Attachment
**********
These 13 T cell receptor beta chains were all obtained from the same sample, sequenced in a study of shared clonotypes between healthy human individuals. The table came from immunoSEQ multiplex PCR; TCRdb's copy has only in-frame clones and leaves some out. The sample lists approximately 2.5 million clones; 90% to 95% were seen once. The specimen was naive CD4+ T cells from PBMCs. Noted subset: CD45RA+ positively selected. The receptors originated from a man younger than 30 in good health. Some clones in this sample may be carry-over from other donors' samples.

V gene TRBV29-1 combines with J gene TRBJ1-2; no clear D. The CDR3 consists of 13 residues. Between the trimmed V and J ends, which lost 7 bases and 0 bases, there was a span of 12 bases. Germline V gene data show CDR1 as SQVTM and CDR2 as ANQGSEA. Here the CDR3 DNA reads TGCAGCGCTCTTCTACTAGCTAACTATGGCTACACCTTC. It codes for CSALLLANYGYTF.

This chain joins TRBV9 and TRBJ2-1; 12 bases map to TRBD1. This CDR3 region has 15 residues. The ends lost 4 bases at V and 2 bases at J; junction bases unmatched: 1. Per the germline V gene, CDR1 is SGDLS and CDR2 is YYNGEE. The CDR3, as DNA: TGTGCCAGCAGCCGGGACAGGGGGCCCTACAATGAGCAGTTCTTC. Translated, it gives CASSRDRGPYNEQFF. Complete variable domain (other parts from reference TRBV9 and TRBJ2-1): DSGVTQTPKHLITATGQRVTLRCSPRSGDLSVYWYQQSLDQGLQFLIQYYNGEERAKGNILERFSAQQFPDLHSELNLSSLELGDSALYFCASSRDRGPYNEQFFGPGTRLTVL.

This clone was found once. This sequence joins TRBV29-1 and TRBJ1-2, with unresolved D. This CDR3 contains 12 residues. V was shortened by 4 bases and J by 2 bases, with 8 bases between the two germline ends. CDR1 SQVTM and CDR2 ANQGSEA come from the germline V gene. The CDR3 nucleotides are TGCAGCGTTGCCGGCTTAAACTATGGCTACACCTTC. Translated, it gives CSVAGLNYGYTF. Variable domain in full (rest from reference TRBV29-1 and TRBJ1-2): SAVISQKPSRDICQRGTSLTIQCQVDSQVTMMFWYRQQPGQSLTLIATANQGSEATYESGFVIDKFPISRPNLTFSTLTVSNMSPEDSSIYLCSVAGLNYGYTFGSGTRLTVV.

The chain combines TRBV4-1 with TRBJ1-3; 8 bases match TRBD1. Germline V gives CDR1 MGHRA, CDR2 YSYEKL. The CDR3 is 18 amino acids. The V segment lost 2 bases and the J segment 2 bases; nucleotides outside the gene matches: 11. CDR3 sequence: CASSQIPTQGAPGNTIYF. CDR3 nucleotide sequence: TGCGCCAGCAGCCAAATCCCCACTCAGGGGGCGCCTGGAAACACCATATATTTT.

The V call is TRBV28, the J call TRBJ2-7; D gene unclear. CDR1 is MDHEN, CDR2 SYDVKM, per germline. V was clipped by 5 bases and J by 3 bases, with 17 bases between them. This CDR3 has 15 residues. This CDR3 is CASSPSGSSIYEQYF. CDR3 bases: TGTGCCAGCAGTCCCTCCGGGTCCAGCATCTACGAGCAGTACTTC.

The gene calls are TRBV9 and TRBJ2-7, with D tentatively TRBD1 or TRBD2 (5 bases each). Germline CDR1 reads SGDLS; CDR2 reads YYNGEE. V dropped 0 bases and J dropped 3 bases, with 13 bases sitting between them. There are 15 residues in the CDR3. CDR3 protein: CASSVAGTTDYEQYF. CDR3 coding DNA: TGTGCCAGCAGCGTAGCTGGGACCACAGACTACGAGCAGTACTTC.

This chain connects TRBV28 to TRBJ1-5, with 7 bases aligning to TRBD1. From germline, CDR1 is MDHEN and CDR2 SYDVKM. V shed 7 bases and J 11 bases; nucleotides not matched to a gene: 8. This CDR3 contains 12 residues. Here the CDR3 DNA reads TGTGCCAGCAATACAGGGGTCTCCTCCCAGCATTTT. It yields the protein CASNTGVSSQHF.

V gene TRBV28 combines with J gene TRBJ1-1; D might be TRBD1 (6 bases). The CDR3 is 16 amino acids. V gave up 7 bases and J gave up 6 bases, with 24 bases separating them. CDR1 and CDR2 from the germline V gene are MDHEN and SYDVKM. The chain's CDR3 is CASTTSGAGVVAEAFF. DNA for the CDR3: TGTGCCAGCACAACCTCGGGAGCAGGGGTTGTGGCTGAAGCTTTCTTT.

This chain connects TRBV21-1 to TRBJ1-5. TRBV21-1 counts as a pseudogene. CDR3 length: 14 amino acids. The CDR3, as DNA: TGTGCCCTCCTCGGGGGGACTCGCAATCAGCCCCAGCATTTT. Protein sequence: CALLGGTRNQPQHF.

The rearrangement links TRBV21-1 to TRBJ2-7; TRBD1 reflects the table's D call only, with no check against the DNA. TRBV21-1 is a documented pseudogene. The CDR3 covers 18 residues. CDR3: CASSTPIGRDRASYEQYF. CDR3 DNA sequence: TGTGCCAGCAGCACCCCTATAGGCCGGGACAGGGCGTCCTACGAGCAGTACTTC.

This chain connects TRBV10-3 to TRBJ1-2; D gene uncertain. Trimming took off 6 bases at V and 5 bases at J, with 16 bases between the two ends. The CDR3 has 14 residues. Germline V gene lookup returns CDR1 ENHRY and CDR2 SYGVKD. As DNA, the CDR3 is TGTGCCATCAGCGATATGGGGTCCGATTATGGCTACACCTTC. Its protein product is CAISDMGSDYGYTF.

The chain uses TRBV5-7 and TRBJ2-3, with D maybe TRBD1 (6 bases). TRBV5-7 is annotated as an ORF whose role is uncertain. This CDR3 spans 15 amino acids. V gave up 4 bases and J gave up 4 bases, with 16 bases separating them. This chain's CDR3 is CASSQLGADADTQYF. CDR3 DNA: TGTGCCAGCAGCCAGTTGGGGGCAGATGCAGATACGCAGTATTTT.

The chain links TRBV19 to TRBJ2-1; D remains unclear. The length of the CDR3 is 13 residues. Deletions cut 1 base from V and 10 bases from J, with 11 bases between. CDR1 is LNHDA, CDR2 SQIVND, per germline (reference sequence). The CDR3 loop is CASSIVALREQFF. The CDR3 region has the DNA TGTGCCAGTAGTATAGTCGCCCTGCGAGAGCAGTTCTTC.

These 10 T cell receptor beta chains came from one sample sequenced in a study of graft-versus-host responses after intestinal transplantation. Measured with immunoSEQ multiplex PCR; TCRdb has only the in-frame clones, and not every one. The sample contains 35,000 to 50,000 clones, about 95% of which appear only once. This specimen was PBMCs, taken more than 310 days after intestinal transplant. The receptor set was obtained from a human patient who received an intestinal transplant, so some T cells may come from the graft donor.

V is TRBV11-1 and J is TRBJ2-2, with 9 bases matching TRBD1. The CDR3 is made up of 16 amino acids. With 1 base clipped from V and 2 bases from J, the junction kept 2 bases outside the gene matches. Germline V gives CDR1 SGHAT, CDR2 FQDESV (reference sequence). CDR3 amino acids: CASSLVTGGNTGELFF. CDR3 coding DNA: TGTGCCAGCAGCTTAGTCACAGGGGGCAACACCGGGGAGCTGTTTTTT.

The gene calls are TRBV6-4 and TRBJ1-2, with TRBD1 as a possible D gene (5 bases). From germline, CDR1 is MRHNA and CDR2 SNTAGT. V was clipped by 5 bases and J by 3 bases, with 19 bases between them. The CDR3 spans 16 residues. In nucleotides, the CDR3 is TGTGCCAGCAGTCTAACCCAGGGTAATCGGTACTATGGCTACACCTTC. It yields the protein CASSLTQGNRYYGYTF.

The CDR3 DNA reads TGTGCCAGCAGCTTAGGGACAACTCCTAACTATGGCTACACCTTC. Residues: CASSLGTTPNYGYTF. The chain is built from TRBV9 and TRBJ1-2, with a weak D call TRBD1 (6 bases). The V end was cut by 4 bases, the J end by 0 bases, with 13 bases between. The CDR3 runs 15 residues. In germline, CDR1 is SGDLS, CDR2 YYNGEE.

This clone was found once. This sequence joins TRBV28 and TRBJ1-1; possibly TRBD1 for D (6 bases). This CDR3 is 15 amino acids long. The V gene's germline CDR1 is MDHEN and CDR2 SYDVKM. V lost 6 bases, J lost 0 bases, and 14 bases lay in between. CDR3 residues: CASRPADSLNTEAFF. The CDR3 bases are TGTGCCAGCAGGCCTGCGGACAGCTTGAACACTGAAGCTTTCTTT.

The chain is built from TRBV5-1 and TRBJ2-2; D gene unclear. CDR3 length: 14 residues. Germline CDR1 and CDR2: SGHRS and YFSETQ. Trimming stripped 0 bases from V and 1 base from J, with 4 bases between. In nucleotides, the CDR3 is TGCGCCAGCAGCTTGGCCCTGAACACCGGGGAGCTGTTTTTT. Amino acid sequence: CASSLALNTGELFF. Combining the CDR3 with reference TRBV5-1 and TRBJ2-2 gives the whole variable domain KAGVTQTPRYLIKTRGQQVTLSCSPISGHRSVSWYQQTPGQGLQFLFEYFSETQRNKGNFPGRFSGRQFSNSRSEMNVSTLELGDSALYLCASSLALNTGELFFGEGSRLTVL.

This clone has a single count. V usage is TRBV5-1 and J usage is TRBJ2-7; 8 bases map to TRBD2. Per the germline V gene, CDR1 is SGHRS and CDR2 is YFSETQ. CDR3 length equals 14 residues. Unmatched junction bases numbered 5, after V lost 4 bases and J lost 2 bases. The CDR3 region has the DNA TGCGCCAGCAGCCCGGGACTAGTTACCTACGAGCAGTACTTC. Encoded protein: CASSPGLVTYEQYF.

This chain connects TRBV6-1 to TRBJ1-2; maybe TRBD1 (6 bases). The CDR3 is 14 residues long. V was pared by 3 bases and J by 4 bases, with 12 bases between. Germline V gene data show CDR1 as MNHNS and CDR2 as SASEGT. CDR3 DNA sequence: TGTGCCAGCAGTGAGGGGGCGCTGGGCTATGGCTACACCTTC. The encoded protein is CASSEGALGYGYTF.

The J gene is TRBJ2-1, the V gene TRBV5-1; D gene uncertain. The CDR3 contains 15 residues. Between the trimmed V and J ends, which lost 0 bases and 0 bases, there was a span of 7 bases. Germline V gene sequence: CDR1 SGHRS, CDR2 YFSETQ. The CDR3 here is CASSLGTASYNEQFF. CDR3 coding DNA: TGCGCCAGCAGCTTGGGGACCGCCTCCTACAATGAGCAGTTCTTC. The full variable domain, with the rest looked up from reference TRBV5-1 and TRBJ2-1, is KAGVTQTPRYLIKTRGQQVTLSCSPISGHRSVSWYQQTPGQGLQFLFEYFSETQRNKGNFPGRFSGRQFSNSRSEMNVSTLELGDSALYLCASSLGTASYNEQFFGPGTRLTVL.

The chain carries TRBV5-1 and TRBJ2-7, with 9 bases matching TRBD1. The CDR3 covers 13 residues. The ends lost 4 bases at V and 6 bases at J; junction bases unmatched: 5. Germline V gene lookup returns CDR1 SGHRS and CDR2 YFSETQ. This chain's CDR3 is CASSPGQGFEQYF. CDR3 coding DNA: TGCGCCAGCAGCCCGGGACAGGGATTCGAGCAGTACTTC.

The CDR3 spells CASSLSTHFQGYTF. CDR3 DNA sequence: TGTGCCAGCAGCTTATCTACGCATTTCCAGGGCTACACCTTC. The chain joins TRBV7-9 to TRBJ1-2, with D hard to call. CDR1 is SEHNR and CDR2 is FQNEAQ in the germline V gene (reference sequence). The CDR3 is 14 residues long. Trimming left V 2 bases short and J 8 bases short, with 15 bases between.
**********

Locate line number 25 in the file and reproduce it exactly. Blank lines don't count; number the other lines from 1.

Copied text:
The CDR3 spells CASSLSTHFQGYTF. CDR3 DNA sequence: TGTGCCAGCAGCTTATCTACGCATTTCCAGGGCTACACCTTC. The chain joins TRBV7-9 to TRBJ1-2, with D hard to call. CDR1 is SEHNR and CDR2 is FQNEAQ in the germline V gene (reference sequence). The CDR3 is 14 residues long. Trimming left V 2 bases short and J 8 bases short, with 15 bases between.